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Ale, Beer, and Brewsters in England: Women's…
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Ale, Beer, and Brewsters in England: Women's Work in a Changing World

by Judith M. Bennett

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Amazon.com Product Description (ISBN 0195126505, Paperback)

Women brewed and sold most of the ale consumed in medieval England, but after 1350, men slowly took over the trade. By 1600, most brewers in London were male, and men also dominated the trade in many towns and villages. This book asks how, when, and why brewing ceased to be women's work and instead became a job for men. Employing a wide variety of sources and methods, Bennett vividly describes how brewsters (that is, female brewers) gradually left the trade. She also offers a compelling account of the endurance of patriarchy during this time of dramatic change.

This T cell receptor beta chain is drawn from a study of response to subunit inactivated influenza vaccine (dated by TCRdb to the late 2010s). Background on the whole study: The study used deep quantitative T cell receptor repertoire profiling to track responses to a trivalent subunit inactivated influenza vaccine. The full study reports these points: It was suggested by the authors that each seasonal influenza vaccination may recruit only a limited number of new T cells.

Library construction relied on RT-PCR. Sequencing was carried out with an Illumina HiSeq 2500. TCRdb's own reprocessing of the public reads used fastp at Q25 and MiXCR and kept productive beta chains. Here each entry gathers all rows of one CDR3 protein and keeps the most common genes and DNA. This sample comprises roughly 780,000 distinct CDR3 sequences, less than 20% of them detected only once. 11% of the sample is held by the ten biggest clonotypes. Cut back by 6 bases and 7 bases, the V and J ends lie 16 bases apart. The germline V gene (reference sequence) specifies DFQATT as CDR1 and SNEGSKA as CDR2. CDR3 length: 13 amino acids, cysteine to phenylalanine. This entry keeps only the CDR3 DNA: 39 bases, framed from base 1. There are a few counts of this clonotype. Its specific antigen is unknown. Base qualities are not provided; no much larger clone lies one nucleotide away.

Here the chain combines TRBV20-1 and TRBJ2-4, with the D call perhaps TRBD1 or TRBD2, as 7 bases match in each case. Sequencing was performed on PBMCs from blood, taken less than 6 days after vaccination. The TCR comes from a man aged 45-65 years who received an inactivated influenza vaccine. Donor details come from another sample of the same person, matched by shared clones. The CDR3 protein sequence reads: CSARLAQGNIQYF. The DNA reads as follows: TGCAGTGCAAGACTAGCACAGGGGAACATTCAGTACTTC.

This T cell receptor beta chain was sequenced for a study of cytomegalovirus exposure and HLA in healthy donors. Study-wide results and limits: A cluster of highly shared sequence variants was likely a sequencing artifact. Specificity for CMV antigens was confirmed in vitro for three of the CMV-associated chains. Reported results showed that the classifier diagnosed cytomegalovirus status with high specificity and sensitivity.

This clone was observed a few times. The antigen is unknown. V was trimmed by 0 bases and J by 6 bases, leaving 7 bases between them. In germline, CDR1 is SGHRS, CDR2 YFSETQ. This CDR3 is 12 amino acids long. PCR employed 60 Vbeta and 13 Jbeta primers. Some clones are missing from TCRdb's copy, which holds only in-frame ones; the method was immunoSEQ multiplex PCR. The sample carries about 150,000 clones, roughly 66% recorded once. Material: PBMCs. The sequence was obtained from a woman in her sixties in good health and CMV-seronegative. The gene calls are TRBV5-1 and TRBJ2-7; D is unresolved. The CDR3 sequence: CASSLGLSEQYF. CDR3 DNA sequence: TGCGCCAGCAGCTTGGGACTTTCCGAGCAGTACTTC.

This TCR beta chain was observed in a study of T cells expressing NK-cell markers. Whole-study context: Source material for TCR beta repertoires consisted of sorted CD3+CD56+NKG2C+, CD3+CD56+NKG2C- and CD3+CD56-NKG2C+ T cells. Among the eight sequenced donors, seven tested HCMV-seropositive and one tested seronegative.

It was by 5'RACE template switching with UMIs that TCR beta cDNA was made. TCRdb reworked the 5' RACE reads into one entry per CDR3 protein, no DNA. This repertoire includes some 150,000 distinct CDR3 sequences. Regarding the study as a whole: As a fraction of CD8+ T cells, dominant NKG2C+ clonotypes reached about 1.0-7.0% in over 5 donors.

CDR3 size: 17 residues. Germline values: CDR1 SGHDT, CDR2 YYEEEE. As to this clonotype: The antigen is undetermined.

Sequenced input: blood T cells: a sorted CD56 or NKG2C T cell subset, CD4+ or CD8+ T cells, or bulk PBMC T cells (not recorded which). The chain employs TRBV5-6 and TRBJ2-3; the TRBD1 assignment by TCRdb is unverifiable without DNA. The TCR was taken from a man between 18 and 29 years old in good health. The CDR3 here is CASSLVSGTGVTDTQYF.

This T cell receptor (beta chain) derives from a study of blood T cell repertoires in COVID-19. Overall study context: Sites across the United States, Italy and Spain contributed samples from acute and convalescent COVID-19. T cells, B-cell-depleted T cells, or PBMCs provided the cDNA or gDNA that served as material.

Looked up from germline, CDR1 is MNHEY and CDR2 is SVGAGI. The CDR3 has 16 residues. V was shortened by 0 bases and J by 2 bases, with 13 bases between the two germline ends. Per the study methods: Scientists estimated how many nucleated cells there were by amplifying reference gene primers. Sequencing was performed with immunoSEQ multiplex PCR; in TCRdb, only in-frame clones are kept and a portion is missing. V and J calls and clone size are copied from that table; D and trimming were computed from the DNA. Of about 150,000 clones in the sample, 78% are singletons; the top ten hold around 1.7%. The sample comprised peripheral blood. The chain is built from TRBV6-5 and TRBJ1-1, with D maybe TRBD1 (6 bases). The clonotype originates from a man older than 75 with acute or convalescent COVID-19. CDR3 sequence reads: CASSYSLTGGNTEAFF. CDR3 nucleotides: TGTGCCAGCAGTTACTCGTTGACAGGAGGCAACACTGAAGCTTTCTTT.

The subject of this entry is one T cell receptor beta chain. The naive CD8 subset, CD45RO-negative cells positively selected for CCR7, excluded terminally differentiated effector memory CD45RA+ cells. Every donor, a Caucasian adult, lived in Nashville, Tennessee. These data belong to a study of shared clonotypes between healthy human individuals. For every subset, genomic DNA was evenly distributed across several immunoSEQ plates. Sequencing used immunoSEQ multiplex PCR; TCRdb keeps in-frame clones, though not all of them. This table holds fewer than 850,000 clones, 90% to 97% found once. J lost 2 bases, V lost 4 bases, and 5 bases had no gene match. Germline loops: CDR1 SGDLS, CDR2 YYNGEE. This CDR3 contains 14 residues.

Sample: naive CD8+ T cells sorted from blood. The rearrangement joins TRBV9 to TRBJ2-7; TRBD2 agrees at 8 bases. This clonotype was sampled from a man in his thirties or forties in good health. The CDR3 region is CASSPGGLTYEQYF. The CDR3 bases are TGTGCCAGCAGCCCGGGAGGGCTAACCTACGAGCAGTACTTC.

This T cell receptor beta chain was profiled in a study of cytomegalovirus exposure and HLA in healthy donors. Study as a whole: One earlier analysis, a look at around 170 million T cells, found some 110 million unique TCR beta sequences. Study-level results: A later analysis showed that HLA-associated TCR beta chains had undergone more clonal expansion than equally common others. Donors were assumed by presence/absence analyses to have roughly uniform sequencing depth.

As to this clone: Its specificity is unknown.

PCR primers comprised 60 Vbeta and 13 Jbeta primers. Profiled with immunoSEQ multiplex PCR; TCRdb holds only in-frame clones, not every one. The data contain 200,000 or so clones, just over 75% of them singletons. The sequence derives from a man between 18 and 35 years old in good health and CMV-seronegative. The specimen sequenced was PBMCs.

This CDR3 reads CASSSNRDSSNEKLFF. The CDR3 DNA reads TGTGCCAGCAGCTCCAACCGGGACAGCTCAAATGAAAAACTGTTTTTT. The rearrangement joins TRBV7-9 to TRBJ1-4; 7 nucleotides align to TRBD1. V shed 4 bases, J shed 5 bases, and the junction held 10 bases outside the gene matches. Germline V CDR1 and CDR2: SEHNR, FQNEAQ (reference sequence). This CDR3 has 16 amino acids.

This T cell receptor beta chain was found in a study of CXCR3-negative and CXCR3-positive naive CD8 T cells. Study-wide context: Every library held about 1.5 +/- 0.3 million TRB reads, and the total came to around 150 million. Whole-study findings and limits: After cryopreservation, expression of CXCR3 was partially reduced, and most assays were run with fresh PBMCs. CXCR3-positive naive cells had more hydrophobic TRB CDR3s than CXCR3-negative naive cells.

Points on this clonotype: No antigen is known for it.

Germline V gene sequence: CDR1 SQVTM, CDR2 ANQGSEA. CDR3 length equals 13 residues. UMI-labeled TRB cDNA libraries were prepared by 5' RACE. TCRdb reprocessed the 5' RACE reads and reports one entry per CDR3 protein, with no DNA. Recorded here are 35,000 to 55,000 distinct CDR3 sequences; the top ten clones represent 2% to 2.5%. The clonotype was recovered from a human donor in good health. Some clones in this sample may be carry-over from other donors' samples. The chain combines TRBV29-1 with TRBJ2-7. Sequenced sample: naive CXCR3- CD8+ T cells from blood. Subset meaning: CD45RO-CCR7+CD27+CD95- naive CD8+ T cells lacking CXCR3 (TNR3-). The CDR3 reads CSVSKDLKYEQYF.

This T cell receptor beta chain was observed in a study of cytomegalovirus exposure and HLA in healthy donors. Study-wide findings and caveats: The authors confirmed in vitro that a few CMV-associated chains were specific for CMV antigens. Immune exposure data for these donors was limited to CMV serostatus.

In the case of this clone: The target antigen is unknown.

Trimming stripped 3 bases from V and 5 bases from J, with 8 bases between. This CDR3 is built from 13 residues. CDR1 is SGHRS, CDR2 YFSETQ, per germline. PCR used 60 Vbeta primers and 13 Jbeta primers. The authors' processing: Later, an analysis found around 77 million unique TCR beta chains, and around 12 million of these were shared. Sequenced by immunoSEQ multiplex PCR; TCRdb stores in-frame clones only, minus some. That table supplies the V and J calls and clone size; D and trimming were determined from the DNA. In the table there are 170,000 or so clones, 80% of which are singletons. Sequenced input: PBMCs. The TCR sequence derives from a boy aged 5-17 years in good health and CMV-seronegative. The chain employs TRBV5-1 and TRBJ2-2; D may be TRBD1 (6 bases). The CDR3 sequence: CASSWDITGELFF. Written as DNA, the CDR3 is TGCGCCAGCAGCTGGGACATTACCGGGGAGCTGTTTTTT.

(retrieved from Amazon Thu, 12 Mar 2015 18:12:57 -0400)

"Women brewed and sold most of the ale drunk in medieval England, but after 1350, men slowly took over the trade. By 1600, most brewers in London - as well as in many towns and villages - were male, not female. Ale, Beer, and Brewsters in England investigates this transition, asking how, when, and why brewing ceased to be a women's trade and became a trade of men." "Drawing on a wide variety of sources - such as literary and artistic materials, court records, accounts, and administrative orders - Judith Bennett vividly describes how brewsters (that is, female brewers) slowly left the trade. She tells a story of commercial growth, gild formation, changing technologies, innovative regulations, and finally, enduring ideas that linked brewsters with drunkenness and disorder." "Examining this instance of seemingly dramatic change in women's status, Bennett argues that it included significant elements of continuity. Women might not have brewed in 1600 as often as they had in 1300, but they still worked predominantly in low-status, low-skilled, and poorly remunerated tasks. Using the experiences of brewsters to rewrite the history of women's work during the rise of capitalism, Ale, Beer, and Brewsters in England offers a telling story of the endurance of patriarchy in a time of dramatic economic change."… (more)

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